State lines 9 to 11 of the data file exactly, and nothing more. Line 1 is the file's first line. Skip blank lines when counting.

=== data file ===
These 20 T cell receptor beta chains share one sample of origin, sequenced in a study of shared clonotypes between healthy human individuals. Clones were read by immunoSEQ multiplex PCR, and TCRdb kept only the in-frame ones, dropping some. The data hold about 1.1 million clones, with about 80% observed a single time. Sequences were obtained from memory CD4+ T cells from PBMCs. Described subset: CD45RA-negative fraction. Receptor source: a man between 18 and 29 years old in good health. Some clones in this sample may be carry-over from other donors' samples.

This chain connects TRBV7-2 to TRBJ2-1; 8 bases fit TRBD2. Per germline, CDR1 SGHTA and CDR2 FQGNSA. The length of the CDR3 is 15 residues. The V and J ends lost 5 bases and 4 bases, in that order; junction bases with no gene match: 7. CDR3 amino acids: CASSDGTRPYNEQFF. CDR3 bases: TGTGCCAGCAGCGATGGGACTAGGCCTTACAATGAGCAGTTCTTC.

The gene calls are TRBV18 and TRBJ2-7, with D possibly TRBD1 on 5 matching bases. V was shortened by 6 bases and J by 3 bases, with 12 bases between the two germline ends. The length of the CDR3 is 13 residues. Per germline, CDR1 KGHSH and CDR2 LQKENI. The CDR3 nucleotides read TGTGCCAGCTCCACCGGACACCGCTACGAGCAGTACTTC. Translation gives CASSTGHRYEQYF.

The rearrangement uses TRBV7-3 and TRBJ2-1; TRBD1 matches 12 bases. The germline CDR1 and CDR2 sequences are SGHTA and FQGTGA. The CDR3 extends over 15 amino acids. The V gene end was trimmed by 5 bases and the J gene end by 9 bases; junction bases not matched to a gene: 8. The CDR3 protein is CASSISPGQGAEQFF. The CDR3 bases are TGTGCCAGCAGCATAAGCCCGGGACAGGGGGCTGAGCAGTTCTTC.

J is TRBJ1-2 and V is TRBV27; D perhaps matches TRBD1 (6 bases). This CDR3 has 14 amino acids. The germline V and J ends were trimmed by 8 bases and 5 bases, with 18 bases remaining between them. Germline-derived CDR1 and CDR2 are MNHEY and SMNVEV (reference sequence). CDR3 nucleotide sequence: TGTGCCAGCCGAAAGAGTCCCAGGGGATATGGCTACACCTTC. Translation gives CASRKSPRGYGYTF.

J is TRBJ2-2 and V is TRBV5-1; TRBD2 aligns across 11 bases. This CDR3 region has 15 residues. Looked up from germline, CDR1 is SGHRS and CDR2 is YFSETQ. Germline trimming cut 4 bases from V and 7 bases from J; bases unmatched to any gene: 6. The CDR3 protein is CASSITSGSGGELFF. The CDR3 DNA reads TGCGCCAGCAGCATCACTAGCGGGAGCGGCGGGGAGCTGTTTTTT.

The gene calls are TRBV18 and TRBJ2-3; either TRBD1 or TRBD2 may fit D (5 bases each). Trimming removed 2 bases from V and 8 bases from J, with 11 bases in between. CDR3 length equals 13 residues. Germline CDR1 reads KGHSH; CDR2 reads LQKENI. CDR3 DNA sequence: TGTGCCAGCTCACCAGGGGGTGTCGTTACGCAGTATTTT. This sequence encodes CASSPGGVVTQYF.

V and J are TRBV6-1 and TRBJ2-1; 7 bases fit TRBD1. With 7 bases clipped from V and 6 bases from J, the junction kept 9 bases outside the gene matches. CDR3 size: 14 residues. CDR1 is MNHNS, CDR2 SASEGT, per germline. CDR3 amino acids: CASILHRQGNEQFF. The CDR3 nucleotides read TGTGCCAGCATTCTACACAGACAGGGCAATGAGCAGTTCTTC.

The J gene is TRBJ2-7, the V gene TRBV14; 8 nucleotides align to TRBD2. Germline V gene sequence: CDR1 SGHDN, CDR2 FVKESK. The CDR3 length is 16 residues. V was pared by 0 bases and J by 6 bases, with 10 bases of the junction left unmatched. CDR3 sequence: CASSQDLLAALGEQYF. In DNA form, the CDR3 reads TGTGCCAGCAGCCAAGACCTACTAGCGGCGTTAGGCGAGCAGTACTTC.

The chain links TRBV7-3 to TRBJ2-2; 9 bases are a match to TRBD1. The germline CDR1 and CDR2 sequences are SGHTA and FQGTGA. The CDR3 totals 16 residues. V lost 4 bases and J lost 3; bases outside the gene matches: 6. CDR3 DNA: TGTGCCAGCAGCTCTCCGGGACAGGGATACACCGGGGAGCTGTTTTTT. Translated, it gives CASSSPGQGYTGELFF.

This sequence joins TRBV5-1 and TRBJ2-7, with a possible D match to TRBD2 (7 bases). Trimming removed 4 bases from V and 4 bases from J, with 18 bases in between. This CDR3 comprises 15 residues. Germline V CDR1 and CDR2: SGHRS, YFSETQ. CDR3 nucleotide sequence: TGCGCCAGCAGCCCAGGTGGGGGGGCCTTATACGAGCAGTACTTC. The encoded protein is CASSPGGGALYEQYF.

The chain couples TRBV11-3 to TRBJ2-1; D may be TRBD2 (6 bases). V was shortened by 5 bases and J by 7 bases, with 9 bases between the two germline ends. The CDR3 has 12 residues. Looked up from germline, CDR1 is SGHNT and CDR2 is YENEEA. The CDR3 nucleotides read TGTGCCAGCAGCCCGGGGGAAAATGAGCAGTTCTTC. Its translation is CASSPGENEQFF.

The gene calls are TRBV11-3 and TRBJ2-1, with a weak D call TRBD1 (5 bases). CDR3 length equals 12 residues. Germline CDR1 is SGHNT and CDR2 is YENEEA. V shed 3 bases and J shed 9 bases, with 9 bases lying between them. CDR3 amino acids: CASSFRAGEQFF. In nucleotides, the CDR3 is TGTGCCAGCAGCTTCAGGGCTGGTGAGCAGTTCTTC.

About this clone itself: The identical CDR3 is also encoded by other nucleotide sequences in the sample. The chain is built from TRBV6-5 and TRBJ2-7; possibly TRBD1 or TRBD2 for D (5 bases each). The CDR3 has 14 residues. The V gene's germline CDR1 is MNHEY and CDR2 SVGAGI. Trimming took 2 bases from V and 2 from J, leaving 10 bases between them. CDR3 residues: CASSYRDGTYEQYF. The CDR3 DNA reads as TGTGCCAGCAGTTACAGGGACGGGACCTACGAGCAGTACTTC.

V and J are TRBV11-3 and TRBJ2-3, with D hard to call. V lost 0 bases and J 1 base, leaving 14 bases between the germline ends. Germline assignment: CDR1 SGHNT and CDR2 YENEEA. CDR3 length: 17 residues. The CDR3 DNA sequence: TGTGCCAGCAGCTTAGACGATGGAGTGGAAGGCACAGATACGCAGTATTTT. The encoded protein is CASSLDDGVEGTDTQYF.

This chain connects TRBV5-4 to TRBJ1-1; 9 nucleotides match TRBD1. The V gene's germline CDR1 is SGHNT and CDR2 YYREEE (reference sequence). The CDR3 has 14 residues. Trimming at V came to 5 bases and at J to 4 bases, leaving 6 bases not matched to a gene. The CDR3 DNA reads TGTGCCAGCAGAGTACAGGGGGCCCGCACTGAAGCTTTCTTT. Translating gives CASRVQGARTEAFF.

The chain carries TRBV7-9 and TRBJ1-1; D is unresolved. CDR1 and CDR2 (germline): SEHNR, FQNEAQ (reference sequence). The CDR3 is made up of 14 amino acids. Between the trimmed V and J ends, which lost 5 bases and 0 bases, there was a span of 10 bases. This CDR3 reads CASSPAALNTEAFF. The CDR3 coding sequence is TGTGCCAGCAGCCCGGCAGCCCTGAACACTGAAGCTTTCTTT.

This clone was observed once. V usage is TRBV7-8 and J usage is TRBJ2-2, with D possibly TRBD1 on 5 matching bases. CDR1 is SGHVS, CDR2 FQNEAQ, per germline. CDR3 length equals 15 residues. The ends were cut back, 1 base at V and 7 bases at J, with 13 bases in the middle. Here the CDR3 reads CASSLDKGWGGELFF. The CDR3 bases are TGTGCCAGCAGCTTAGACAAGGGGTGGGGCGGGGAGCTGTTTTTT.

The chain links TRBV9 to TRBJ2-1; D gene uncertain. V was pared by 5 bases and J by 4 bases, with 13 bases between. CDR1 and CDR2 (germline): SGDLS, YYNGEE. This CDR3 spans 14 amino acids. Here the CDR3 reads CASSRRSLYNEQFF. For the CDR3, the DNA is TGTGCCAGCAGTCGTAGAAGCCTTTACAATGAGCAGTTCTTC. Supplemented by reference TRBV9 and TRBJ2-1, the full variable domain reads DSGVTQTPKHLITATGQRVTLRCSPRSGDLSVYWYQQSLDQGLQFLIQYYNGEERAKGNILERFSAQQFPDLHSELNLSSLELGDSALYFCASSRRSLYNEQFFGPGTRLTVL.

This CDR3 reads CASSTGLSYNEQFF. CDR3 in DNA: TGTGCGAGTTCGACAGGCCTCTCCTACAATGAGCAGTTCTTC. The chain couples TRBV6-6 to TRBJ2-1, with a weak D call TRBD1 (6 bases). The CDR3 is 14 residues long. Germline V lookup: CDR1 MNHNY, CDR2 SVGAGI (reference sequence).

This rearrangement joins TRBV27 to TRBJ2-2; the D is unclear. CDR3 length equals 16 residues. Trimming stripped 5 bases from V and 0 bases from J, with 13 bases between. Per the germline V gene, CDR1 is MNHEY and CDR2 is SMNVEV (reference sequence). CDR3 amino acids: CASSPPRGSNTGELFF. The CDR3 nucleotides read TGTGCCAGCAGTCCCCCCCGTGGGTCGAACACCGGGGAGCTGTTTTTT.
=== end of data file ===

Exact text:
The J gene is TRBJ2-7, the V gene TRBV14; 8 nucleotides align to TRBD2. Germline V gene sequence: CDR1 SGHDN, CDR2 FVKESK. The CDR3 length is 16 residues. V was pared by 0 bases and J by 6 bases, with 10 bases of the junction left unmatched. CDR3 sequence: CASSQDLLAALGEQYF. In DNA form, the CDR3 reads TGTGCCAGCAGCCAAGACCTACTAGCGGCGTTAGGCGAGCAGTACTTC.

The chain links TRBV7-3 to TRBJ2-2; 9 bases are a match to TRBD1. The germline CDR1 and CDR2 sequences are SGHTA and FQGTGA. The CDR3 totals 16 residues. V lost 4 bases and J lost 3; bases outside the gene matches: 6. CDR3 DNA: TGTGCCAGCAGCTCTCCGGGACAGGGATACACCGGGGAGCTGTTTTTT. Translated, it gives CASSSPGQGYTGELFF.

This sequence joins TRBV5-1 and TRBJ2-7, with a possible D match to TRBD2 (7 bases). Trimming removed 4 bases from V and 4 bases from J, with 18 bases in between. This CDR3 comprises 15 residues. Germline V CDR1 and CDR2: SGHRS, YFSETQ. CDR3 nucleotide sequence: TGCGCCAGCAGCCCAGGTGGGGGGGCCTTATACGAGCAGTACTTC. The encoded protein is CASSPGGGALYEQYF.